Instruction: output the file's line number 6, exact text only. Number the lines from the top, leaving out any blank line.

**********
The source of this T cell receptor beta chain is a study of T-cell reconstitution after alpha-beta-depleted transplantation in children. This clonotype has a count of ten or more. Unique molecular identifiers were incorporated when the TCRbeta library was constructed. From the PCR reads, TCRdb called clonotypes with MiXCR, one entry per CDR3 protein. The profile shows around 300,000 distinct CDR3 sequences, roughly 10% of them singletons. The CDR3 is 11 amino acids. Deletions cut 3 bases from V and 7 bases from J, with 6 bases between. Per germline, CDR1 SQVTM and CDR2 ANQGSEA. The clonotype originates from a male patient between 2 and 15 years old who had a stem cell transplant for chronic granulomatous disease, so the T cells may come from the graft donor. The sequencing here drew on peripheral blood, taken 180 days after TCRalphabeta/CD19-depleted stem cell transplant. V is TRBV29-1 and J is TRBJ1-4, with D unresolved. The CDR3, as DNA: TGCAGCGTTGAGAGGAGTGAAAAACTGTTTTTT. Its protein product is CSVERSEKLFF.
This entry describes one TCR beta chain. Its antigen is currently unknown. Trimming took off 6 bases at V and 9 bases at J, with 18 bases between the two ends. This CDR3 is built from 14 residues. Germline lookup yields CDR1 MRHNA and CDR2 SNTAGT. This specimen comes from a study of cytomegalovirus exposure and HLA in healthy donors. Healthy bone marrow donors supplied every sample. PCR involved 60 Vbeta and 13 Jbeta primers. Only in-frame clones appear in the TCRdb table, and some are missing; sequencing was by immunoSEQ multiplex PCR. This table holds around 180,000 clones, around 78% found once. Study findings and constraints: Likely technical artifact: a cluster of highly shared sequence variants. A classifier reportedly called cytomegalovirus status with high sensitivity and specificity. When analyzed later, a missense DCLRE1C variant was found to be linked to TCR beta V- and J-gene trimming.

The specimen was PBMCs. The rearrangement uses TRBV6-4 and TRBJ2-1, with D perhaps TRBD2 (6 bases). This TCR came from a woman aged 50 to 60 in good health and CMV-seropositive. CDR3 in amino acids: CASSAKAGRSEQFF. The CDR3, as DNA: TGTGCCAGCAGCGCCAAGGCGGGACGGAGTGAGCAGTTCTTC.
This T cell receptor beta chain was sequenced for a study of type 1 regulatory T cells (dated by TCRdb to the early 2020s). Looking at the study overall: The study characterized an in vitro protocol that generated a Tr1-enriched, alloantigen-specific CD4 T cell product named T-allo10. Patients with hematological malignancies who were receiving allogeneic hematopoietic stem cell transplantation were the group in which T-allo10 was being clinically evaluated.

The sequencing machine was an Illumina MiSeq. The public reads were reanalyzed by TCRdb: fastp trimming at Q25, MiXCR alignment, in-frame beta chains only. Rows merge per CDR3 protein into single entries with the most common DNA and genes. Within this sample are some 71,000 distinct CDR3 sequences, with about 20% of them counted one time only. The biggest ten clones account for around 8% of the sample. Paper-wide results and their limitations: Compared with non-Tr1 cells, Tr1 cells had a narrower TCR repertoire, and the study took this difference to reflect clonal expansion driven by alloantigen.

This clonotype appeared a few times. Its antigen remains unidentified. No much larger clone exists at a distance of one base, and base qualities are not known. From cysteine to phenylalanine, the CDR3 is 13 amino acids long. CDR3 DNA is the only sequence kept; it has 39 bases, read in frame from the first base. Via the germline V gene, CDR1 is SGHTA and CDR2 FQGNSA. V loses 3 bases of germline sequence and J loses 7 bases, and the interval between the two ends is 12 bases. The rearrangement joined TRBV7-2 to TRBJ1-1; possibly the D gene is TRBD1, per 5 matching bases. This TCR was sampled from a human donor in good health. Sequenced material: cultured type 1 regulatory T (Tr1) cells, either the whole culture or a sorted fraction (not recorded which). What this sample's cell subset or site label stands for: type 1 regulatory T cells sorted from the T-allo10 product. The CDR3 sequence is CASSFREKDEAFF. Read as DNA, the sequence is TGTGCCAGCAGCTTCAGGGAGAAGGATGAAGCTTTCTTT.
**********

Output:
This clonotype appeared a few times. Its antigen remains unidentified. No much larger clone exists at a distance of one base, and base qualities are not known. From cysteine to phenylalanine, the CDR3 is 13 amino acids long. CDR3 DNA is the only sequence kept; it has 39 bases, read in frame from the first base. Via the germline V gene, CDR1 is SGHTA and CDR2 FQGNSA. V loses 3 bases of germline sequence and J loses 7 bases, and the interval between the two ends is 12 bases. The rearrangement joined TRBV7-2 to TRBJ1-1; possibly the D gene is TRBD1, per 5 matching bases. This TCR was sampled from a human donor in good health. Sequenced material: cultured type 1 regulatory T (Tr1) cells, either the whole culture or a sorted fraction (not recorded which). What this sample's cell subset or site label stands for: type 1 regulatory T cells sorted from the T-allo10 product. The CDR3 sequence is CASSFREKDEAFF. Read as DNA, the sequence is TGTGCCAGCAGCTTCAGGGAGAAGGATGAAGCTTTCTTT.